To rebuild a fighting force
The Nigerian military remains one bastion of the nation’s unity and strength that must be protected and empowered for the defence of her integrity. While disheartening revelations have lately been coming out of its recent past operations and leadership almost to the point of shaking a nation’s faith in its men in uniform, the current reality of a better leadership and the promise of an even greater future should compel a good investment in the military.
In his defence of the budgetary requirements of the army the other day, the Chief of Army Staff, Lt.-Gen. Tukur Buratai said the N160 billion allocated to the army in the 2016 spending plan is measly and far below what the army would require to reposition itself. He has estimated that the army would require about N526 billion. In his words, “If we can get N520 billion today, the Nigerian army will not be the same again. We will make sure that our barracks are rehabilitated and troops and their family members are taken care of” . This position should be well assessed even for the entire military with a view to granting the armed services all they need in a regime of probity and accountability.
It is quite obvious that the country is facing a huge internal security problem. The armed forces remain one organ of the state that is traditionally defended the country’s territorial integrity and helped maintain internal security beyond police remit. In the last five years, the military has been fully engaged with the Boko Haram insurgency in the north east of the country. The point needs to be stressed that though the war is low intensity and asymmetrical, the military has been too ill-equipped to fight the insurgents. Beyond conventional methods, the military need retraining and equipment to deal with the current situation. With change in the style of the insurgents and the global network of terrorism, meeting the needs of the military therefore, is a compulsory step the nation must take.
More money should be given to the military. However, while making a strong case for the armed services to be well-funded, important questions must be asked on how the allocation to the armed forces in general have been spent in the past and how new funds would be spent. When money voted for the armed forces is diverted, the consequences on capacity and morale can only be imagined. Of course, such obvious misappropriation and misapplication of funds meant for our men and women in uniform created room for the current scepticism over their request for more money.
The foregoing notwithstanding, the critical point must be made that the military is synonymous with the Nigerian state. As they stand today, it is deficient in size in relation to the population. Since its creation, not much significant changes have occurred and despite carving out sprawling formations, the armed forces are not really well equipped. The ranking of the nation’s military is not enviable as Nigeria is not even on the list of the best 20 in the world.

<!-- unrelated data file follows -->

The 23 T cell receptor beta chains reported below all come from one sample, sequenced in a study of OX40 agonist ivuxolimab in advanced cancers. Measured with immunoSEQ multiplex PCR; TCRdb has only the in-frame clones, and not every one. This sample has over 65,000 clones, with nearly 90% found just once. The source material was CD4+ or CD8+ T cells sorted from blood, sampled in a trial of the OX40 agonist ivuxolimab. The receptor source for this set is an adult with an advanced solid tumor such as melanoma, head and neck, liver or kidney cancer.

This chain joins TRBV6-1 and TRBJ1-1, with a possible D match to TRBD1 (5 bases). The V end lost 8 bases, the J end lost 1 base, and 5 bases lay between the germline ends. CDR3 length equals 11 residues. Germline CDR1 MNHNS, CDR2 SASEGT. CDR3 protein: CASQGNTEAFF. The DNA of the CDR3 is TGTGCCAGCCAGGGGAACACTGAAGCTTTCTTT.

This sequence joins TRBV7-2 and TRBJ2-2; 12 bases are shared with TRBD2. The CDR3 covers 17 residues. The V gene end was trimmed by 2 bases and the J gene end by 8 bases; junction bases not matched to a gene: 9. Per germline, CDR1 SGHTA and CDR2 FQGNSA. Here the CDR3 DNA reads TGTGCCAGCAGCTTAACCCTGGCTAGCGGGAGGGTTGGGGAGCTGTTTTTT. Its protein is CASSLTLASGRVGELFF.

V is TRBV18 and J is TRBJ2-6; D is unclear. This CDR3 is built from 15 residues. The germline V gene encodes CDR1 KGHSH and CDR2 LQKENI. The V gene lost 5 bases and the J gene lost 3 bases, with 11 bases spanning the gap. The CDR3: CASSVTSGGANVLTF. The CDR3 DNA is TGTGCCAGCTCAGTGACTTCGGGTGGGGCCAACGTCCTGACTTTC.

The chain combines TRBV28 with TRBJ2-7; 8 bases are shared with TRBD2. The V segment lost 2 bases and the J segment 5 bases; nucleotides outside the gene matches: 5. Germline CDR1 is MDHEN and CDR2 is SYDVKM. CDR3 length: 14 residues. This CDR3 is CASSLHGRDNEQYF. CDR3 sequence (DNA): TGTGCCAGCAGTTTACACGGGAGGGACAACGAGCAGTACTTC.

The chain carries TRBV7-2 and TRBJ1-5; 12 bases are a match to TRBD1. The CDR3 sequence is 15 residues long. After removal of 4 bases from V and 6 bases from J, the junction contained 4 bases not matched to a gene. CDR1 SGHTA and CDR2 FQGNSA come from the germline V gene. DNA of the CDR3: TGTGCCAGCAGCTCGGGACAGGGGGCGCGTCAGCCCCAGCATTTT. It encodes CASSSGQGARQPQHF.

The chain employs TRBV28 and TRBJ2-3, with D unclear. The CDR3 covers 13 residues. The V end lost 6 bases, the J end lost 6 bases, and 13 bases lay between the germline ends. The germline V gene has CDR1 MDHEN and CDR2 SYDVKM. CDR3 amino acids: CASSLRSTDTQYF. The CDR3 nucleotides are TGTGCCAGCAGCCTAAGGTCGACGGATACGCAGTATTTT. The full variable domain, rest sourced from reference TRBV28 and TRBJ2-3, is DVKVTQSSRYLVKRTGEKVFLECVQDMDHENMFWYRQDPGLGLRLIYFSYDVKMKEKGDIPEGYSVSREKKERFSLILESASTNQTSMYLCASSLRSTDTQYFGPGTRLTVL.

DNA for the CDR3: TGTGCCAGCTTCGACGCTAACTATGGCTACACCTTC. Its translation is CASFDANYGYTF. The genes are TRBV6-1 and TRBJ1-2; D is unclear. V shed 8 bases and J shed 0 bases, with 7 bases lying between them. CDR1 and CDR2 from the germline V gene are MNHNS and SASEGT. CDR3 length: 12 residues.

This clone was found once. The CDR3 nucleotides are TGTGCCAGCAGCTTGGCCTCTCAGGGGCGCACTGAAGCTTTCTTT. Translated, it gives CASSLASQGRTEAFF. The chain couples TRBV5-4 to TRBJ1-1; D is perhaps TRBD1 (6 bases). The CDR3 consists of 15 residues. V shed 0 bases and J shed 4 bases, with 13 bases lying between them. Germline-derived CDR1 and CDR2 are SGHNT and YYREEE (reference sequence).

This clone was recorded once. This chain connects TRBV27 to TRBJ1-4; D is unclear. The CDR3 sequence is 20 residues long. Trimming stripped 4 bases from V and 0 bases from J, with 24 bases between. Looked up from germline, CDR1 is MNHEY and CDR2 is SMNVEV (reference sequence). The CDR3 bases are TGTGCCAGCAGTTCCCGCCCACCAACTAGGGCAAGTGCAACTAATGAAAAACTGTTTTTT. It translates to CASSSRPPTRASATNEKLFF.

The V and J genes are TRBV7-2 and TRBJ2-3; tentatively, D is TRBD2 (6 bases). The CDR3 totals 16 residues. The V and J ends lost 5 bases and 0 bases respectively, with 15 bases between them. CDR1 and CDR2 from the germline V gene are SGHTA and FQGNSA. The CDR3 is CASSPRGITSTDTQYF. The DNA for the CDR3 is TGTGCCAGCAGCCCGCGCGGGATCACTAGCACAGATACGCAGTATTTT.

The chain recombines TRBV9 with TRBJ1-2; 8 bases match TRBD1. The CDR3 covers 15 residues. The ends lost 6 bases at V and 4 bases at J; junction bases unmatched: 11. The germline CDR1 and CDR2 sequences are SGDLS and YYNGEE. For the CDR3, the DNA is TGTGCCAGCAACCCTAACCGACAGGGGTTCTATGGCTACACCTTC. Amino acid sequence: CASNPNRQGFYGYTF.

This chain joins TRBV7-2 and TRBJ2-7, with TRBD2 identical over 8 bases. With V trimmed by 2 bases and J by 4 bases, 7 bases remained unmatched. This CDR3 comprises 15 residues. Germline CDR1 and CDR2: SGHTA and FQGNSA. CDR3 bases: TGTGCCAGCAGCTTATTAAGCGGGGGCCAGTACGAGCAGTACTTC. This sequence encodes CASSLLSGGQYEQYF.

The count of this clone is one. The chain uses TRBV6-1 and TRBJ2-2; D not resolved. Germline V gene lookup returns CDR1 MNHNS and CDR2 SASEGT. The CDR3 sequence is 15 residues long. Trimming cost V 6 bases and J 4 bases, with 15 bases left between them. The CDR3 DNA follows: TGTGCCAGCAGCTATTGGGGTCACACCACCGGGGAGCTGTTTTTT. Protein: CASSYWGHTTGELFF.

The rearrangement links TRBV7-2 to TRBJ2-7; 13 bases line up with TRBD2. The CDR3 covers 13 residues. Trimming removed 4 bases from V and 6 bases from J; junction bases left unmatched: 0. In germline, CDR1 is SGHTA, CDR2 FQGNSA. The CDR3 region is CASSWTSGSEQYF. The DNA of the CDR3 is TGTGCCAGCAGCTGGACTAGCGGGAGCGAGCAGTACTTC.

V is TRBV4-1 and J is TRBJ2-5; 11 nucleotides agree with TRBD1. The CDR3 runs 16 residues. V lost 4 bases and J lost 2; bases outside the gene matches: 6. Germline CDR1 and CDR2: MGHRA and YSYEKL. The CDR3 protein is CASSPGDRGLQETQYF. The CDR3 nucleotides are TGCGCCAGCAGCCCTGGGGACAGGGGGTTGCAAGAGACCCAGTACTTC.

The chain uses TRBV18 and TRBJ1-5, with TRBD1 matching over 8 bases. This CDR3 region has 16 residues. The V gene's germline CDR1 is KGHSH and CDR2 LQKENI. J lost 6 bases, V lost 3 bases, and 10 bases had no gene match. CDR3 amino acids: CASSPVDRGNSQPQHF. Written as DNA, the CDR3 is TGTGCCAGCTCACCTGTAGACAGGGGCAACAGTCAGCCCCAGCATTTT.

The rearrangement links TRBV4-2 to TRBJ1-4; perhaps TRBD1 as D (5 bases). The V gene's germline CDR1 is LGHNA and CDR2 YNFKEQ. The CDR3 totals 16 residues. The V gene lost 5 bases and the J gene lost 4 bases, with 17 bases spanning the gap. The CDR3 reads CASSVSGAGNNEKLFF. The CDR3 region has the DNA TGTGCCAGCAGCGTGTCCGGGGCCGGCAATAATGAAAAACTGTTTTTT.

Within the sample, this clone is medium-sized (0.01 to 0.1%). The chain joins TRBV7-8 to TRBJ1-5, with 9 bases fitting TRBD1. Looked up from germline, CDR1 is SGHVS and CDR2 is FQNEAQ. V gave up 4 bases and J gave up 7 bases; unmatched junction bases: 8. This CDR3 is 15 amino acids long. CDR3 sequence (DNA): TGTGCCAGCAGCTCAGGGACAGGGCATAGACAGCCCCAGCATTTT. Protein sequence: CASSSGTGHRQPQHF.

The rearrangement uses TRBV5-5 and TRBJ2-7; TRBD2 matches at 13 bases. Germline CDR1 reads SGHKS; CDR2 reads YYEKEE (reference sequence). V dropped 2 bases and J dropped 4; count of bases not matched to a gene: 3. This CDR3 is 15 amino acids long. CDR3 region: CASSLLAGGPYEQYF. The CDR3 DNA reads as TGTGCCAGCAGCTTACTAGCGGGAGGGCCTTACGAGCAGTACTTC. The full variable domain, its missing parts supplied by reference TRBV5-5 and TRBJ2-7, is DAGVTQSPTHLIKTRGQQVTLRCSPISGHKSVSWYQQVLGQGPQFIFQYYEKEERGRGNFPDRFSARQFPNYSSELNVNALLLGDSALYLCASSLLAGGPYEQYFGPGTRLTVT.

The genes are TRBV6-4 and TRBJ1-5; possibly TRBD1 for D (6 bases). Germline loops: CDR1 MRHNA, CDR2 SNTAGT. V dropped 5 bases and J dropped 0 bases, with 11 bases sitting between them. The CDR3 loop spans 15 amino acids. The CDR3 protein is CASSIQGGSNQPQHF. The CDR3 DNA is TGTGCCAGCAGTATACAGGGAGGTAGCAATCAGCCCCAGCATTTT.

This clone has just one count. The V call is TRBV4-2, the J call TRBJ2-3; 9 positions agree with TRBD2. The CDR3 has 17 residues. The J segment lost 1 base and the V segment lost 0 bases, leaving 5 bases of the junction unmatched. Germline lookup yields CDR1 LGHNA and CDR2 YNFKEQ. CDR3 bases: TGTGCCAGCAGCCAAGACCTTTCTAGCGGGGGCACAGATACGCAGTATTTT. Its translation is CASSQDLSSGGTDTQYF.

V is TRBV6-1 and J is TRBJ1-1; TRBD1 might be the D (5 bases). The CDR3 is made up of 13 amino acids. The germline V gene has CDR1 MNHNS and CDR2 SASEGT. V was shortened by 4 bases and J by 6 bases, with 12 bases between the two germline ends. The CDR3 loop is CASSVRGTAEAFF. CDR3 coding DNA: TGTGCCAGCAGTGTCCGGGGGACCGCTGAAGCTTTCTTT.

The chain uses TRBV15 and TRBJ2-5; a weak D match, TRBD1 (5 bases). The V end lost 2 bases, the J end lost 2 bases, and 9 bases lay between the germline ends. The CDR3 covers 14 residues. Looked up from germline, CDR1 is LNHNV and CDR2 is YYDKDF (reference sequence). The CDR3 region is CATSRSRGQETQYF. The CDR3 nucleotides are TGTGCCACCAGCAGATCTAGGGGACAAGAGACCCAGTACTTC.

One international ranking of the world’s 20 strong militaries employing factors such as number of active personnel (five per cent of total score), tanks (10 per cent), attack helicopters (15 per cent), aircraft (20 per cent), aircraft carriers (25 per cent), and submarines (25 per cent) threw up a list of 20 which includes the United States, Russia, China, Japan, India, France, South Korea, Italy, United Kingdom, Turkey, Pakistan, Egypt, Taiwan, Israel, Australia, Thailand, Poland, Germany, Indonesia and Canada. Global Fire Power (GFP), a more liberal ranking which employs some 50 factors that excludes nuclear capability in its indicators and the total number of weapons available to any one country has ranked Nigeria 41 of 126 countries it assessed.
Also, GFP ranked the country 62 of 126 countries based on defence budget in 2015. Nigeria’s budget stood at $2.3 billion, with United States on top of the group with a defence budget put at $581 billion. Although Nigeria has the second largest army by number of troops on the African continent, yet due to political instability and lack of equipment, it has been ranked just the 5th strongest country in Africa in 2016.
The military needs to prepare for special kinds of warfare and the services must have sufficient firepower. The officers and men have to be trained and retrained in line with changing global realities of military operations. They need to produce some of their equipment through the development of a domestic military-industrial military complex, and improvement in inter-service operations between the three services is fundamental. The need to have proper structure for intelligence management as well as a focus on the welfare condition of officers and men should be accorded priority. All of these require huge capital injection.
Certainly, the resources of the country are quite limited but the armed services deserve priority attention.No doubt, long-term planning is very important and the military needs to review its size, have smart equipment and do capacity building. A re-orientation of the men and women to the notion of service to country is also an urgent need.
When the military collapses, a nation collapses. Nigeria has considerable national power that can be mobilised. The armed forces, like every other part of the country’s fabric suffers from the cancer of corruption as money is spent on what it is not meant for, and there is an erosion of leadership. However, the military deserve the respect of the people, especially the international community over time and all must be given it to restore its glory days.
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